Friday, September 21, 2012

The Great Blue Heron Makes Its Annual Appearance in Provincetown's Wetlands

Provincetown seems to be on a kind of migratory fly-over path for nearly 500 species of migrating birds, so at any time of the year we'll find several different types of birds winging in to spend a bit of time here. Some of these birds come just for a day or two to eat things that are "in season" for a very short time.  Out in the dunes I've seen swarms of hundreds of birds descend on some of the bushes on the sandy hillsides, gorging for a few moments and then taking to the air again, swooping up and down until the leader, whoever that is, decides it's time to land again. Some of those bushes will turn almost black for a few moments at a time with several dozen birds perched on each of the branches of a handful of bushes within a few yards of each other, and then the whole colony will take flight again, darkening a patch of the summer sky as they swoop left and right together with an almost military precision like hundreds of soldiers on a parade march, all making the methodical left-face in the same instant. These bushes are on the hillsides, away from the trail. and I've never walked closer to see whether they are eating berries or fruits of some sort, or maybe bugs, or caterpillars that can appear in the dunes in great numbers for a few days at a time.
Flocks of Baltimore Orioles swoop into Provincetown in the spring, and the American Goldfinch arrives in sizable numbers, and will often spend a good bit of the summer here flitting through the trees, especially out near the Provincelands Visitor Center. But every year, like clockwork, just a few of my favorites begin to arrive within what seems like seconds after that moment when the temperature begins to drop a bit, and the summer starts to wind down...
The Great Blue Heron can be found at this time of the of year out in the wetlands near the Moors Motel, in the Far West End of town. They are most often found standing at the edges of the little rivulets of water that snake through the tall reeds and grasses beyond Provincelands Road, standing motionless as tiny fish and other small edibles pass by in these shallow waters. They are found here most often as the tide is going out, usually at less than half tide, when their long legs will keep their bodies out of the water as they strike a pose and watch for whatever might swim by and become their lunch. They feed on small fish, aquatic insects, frogs and other delicacies that happen by, spearing them with their long, sharply pointed bills. Rarely they can be seen wading from one spot to another, but are usually found standing motionless at the very edge of the water, just behind a few reeds and  grasses where they are trying to hide from potential prey, which is what makes it a bit difficult for us to spot them as well.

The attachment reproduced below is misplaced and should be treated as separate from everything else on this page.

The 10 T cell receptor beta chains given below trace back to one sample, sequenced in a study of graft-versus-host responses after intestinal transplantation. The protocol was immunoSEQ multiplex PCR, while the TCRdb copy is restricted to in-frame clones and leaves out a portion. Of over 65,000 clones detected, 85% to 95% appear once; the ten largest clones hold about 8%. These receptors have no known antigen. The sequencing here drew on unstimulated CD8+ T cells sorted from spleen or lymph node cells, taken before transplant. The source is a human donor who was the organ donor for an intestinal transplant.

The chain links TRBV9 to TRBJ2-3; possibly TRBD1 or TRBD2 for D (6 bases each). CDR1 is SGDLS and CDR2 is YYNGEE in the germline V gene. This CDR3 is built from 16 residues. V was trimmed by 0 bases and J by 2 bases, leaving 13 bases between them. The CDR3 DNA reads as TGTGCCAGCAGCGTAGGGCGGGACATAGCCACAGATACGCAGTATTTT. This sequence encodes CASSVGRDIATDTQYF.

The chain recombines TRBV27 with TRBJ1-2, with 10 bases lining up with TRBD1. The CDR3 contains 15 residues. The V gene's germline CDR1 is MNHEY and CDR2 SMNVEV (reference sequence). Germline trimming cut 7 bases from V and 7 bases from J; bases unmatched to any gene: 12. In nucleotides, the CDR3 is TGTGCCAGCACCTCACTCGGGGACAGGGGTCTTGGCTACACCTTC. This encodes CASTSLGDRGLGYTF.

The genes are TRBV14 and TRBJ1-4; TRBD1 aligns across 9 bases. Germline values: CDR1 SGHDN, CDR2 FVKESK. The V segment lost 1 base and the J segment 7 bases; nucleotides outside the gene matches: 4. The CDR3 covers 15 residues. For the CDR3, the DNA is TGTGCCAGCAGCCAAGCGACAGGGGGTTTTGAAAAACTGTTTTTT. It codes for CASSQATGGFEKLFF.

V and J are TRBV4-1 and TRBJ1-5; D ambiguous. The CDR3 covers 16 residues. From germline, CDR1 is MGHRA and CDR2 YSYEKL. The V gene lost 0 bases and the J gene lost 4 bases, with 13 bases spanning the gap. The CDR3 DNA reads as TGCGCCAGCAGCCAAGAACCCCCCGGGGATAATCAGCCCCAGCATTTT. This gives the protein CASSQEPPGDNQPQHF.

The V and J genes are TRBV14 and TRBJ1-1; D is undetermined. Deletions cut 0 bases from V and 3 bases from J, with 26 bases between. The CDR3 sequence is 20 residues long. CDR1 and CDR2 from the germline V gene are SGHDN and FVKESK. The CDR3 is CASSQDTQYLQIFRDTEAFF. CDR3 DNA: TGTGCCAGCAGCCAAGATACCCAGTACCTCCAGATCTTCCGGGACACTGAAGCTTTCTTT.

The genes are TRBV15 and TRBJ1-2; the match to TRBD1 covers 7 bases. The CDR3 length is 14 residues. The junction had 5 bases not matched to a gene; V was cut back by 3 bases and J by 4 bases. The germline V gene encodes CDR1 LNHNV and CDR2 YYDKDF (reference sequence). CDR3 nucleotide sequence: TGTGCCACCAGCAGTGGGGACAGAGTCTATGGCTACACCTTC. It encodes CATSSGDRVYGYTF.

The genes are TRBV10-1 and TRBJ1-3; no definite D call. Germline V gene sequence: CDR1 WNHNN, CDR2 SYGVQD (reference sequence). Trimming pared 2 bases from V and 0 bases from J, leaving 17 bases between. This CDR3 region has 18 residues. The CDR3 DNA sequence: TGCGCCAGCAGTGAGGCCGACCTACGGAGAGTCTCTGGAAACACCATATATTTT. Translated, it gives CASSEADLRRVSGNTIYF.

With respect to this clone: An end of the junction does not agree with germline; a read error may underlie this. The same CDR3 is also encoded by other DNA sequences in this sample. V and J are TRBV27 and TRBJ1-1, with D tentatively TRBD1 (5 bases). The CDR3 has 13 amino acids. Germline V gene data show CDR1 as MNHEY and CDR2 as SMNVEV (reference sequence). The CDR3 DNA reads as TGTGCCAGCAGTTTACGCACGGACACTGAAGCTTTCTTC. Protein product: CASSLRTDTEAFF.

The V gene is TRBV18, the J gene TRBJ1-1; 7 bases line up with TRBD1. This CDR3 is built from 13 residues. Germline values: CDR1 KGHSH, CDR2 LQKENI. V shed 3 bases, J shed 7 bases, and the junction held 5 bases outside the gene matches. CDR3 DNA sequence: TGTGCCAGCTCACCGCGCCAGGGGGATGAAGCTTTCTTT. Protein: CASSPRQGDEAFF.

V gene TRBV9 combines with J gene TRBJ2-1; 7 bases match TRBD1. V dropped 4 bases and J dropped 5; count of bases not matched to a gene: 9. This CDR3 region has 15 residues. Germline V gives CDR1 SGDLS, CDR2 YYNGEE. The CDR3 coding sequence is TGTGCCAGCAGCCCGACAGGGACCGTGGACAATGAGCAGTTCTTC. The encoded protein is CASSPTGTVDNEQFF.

Your best chance to look for this stately bird seems to be during the time when the tide is fairly low during the morning hours, while the tide is receding. Look for herons on the far edge of the little salt pond that rises and lowers with the tides, where the water flows beneath the road near the "bike rack" in that little bit of forest on Provincelands Road, where these birds are sometimes spotted knee-deep in the middle of the pond as well. You'll find them more often, though, by looking very sharply out over the wetlands, or the moors, as they are sometimes called, to the right of the Wood End Light, and sometimes quite close to the road. You'll likely see only one at a time, because they fish alone, but a pair of binoculars might help you find a few of them fishing in different parts of the marsh, far from the road. And of course you'll want to take your camera with you in search of this big, magnificent bird.

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